Language Used: C# WinForms
- First Exposure to GUI Programming.
- Working with the FileSystemWatcher class in C#.
- Working on multiple thread and communicating between them.
- Working with SQLite within a program (Creating, Inserting, Querying, and Deleting).
This was my first true project working with GUI programming, which also happened to be a project for one of my classes. We were to utilize the FileSystemWatcher class built into C# to have the user specify a extension to watch, along with the root directory to watch from. Our program, when running, would then watch for any files or directories (depending on what extension the user wants to watch) that are created, renamed, changed, or deleted within the root folder or any of it’s sub-directories. Once the user stops watching files, and there has been some changes recorded on the output, the user will be able to send those entries into a Database file. Once that file is in existence, they’ll be able to pull up a second form and perform queries on the database file, specified by what extensions they want to see.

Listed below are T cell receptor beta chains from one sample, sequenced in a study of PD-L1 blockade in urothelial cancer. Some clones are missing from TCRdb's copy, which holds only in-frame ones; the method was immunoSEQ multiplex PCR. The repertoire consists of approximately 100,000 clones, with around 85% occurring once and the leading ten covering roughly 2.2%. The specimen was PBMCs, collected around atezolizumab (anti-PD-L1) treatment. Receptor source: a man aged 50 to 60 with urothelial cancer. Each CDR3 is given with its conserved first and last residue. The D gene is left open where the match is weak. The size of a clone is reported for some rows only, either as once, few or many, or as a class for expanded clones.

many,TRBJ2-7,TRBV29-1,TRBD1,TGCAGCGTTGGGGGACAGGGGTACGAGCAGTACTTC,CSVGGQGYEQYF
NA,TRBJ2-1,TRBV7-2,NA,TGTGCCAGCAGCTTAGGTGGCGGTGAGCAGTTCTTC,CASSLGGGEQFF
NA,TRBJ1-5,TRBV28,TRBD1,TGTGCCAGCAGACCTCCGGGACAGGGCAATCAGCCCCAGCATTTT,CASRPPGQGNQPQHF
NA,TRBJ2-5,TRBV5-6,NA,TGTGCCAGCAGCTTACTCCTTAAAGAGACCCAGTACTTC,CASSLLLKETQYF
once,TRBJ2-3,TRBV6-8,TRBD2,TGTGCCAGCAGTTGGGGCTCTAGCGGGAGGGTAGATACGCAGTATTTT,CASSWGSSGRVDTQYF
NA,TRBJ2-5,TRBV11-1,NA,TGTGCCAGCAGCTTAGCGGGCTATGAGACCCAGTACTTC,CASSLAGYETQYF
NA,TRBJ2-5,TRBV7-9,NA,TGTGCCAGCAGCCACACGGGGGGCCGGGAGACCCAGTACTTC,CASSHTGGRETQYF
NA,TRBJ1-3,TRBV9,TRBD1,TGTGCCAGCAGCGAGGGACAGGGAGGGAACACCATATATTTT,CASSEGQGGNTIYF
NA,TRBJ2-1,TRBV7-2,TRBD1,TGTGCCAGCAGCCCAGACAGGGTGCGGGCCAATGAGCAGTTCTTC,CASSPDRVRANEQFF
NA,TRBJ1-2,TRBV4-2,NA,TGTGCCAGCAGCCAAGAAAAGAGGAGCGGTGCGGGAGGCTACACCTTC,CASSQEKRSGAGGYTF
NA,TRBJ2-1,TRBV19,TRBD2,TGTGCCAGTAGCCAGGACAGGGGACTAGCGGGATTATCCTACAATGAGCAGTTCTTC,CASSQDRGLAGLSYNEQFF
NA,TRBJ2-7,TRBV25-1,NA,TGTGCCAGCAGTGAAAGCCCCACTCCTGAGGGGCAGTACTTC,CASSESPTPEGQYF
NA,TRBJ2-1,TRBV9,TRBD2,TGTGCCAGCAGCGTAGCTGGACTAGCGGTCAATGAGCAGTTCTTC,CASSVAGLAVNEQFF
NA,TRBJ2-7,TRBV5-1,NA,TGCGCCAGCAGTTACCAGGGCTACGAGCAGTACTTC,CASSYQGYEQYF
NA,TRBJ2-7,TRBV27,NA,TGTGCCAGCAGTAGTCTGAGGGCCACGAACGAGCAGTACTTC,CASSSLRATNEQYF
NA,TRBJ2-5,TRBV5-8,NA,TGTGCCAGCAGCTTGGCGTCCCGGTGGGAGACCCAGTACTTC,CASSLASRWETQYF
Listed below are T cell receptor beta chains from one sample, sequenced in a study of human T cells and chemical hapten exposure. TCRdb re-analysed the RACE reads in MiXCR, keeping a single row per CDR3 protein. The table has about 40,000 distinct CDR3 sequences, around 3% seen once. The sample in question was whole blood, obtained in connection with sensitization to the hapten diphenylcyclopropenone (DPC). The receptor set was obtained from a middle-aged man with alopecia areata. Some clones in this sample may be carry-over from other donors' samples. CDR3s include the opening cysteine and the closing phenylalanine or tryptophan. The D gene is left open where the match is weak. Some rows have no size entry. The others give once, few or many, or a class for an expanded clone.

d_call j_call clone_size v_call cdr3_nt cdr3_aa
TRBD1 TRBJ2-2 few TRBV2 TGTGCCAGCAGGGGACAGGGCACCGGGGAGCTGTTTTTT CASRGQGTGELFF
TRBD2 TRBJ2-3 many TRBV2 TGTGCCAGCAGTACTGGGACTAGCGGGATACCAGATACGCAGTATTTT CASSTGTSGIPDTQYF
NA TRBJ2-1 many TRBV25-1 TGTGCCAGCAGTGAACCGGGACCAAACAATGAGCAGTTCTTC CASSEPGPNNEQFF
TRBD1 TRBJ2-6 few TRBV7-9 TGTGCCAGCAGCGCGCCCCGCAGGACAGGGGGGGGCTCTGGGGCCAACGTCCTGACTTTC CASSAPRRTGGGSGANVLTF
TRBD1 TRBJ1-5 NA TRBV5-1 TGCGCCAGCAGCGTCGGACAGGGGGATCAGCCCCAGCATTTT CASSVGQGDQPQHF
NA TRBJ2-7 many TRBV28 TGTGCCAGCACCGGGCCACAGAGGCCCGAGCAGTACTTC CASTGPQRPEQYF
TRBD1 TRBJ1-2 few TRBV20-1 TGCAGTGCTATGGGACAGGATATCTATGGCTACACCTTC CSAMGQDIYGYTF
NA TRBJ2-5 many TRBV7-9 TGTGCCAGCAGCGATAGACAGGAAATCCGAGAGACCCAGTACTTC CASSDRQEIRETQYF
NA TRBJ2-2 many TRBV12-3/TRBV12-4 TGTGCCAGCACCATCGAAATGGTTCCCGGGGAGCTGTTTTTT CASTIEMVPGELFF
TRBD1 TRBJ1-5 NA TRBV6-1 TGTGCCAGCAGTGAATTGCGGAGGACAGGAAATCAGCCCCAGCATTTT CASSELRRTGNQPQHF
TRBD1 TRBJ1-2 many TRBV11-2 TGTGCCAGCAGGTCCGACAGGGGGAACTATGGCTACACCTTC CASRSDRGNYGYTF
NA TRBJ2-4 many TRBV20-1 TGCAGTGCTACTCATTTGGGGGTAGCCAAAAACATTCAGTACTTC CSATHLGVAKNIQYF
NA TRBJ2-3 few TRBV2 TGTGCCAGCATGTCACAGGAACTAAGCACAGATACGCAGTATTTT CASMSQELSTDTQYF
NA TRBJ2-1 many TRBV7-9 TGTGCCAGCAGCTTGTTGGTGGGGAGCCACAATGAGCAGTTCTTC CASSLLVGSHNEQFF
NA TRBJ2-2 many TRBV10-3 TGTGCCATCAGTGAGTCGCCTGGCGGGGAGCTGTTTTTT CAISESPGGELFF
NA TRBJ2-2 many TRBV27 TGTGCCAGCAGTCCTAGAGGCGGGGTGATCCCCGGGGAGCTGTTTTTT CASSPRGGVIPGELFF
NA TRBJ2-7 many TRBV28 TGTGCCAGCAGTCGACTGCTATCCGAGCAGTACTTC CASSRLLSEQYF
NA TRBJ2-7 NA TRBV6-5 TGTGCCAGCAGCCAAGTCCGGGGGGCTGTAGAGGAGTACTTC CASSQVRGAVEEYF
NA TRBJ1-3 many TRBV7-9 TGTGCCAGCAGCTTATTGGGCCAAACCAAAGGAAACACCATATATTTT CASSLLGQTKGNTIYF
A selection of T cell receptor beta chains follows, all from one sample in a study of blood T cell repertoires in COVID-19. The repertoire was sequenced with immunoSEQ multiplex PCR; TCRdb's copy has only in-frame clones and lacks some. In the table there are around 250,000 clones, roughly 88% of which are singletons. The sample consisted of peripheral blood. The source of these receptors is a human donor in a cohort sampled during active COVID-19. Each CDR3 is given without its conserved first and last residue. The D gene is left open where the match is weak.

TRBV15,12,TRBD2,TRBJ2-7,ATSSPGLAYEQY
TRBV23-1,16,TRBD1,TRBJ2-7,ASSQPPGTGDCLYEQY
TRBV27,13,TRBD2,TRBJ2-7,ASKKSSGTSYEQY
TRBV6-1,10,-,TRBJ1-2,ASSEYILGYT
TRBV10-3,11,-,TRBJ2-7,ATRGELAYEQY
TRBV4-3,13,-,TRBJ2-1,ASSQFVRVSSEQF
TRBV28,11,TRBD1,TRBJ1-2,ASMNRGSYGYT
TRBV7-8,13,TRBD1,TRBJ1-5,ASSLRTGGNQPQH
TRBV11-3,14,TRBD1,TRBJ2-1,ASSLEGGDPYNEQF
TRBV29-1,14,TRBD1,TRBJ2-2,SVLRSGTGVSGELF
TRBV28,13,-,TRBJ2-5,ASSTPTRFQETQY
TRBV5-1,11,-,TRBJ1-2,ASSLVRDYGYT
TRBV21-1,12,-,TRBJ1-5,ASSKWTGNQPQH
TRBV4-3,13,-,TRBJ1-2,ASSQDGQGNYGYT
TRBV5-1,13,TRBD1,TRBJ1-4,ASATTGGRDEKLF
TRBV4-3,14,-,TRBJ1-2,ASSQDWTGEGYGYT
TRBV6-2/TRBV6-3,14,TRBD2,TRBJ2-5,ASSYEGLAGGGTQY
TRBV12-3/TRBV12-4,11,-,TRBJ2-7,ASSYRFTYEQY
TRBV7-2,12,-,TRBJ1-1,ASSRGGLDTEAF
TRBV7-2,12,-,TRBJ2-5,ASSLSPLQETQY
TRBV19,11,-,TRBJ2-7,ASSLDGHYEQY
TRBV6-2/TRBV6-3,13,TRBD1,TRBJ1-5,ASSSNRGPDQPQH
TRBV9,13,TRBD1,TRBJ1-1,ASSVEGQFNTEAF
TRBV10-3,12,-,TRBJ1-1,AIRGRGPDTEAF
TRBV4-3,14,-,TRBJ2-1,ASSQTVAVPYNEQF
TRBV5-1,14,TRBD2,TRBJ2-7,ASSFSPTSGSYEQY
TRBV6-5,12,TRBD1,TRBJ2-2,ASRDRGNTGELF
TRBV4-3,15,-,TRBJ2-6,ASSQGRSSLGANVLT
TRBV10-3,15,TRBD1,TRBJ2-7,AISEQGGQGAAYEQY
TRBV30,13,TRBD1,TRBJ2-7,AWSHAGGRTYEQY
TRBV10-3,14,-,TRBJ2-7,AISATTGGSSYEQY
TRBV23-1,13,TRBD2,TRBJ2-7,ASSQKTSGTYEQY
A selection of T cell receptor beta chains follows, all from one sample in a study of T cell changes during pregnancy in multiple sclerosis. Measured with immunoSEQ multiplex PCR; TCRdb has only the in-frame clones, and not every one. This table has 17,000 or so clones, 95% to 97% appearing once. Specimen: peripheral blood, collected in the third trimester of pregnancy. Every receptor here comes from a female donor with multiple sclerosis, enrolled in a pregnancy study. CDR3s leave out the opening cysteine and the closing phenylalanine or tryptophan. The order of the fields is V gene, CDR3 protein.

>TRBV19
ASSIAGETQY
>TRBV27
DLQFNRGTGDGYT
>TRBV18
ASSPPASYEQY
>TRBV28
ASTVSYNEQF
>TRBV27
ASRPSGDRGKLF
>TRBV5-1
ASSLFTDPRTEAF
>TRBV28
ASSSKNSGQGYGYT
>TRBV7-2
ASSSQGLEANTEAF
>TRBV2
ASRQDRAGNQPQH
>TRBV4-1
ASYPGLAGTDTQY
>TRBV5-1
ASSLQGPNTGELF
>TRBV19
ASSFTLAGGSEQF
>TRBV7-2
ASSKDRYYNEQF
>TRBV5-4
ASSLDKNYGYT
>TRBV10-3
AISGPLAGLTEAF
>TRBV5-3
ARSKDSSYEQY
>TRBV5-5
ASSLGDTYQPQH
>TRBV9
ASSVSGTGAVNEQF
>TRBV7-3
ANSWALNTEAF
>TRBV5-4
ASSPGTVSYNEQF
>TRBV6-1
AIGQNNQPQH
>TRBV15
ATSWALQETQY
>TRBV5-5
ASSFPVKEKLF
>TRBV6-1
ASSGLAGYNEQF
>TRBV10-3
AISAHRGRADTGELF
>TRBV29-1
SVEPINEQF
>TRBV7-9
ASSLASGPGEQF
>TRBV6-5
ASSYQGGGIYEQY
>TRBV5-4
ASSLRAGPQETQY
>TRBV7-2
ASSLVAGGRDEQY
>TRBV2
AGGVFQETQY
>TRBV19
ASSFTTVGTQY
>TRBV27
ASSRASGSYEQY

Project Status: Complete
This project was extremely fun to work on, for it was involving a lot of aspects/topics of programming that I have never dealt with before. It challenged me on what I knew, and required me to research different topics to be able to implement them, like WinForms, communicating between threads, and SQLite to name a few. Once the project was done, it was satisfying to have an actual interface rather than everything being text-based. It was a nice change of pace, and motivates me to create more GUI-style programs, or porting older assignments to have an interface.
I tried to make the interface as intuitive as possible, so someone with no programming experience would be able to use the software with ease. All the possible options activate and deactivate as they become valid. For example, in order to have the “Start” button active, the user must have specified an extension (or all files) and a root directory, only then will the button be active. I also added in a third form to house the software’s instructions, in a nicely formatted fashion. This was a better solution to showing the instructions than in a MessageBox, where there is much more limited formatting.
Overall, this project was a lot of fun to work on. I enjoyed learning about all the tools that WinForms have available for GUI development, and how to have them behave in the expected manner. Threads were another interesting topic that we covered while working on this project, and how to properly have threads communicate with each other using delegates. I learned a lot from doing this project, and I’m looking forward to whatever my next GUI project may be!